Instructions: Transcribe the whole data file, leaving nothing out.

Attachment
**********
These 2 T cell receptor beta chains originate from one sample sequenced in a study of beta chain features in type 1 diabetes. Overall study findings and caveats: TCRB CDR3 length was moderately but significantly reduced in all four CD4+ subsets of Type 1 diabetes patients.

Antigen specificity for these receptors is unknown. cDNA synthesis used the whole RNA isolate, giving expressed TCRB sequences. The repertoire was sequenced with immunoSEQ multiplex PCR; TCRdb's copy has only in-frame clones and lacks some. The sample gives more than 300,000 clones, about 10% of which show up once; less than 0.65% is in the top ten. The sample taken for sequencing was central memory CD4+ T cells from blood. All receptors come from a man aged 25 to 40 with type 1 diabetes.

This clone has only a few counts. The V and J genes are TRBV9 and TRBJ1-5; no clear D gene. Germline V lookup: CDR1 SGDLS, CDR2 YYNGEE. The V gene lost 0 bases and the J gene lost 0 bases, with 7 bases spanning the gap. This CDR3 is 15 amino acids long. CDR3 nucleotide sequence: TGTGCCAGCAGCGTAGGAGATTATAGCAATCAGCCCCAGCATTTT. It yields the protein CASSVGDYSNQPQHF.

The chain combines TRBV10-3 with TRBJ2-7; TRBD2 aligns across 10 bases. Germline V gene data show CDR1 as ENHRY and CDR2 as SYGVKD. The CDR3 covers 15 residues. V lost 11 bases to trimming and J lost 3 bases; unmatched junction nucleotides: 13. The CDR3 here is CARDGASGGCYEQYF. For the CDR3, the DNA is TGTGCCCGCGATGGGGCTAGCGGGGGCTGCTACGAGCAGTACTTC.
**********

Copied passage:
These 2 T cell receptor beta chains originate from one sample sequenced in a study of beta chain features in type 1 diabetes. Overall study findings and caveats: TCRB CDR3 length was moderately but significantly reduced in all four CD4+ subsets of Type 1 diabetes patients.

Antigen specificity for these receptors is unknown. cDNA synthesis used the whole RNA isolate, giving expressed TCRB sequences. The repertoire was sequenced with immunoSEQ multiplex PCR; TCRdb's copy has only in-frame clones and lacks some. The sample gives more than 300,000 clones, about 10% of which show up once; less than 0.65% is in the top ten. The sample taken for sequencing was central memory CD4+ T cells from blood. All receptors come from a man aged 25 to 40 with type 1 diabetes.

This clone has only a few counts. The V and J genes are TRBV9 and TRBJ1-5; no clear D gene. Germline V lookup: CDR1 SGDLS, CDR2 YYNGEE. The V gene lost 0 bases and the J gene lost 0 bases, with 7 bases spanning the gap. This CDR3 is 15 amino acids long. CDR3 nucleotide sequence: TGTGCCAGCAGCGTAGGAGATTATAGCAATCAGCCCCAGCATTTT. It yields the protein CASSVGDYSNQPQHF.

The chain combines TRBV10-3 with TRBJ2-7; TRBD2 aligns across 10 bases. Germline V gene data show CDR1 as ENHRY and CDR2 as SYGVKD. The CDR3 covers 15 residues. V lost 11 bases to trimming and J lost 3 bases; unmatched junction nucleotides: 13. The CDR3 here is CARDGASGGCYEQYF. For the CDR3, the DNA is TGTGCCCGCGATGGGGCTAGCGGGGGCTGCTACGAGCAGTACTTC.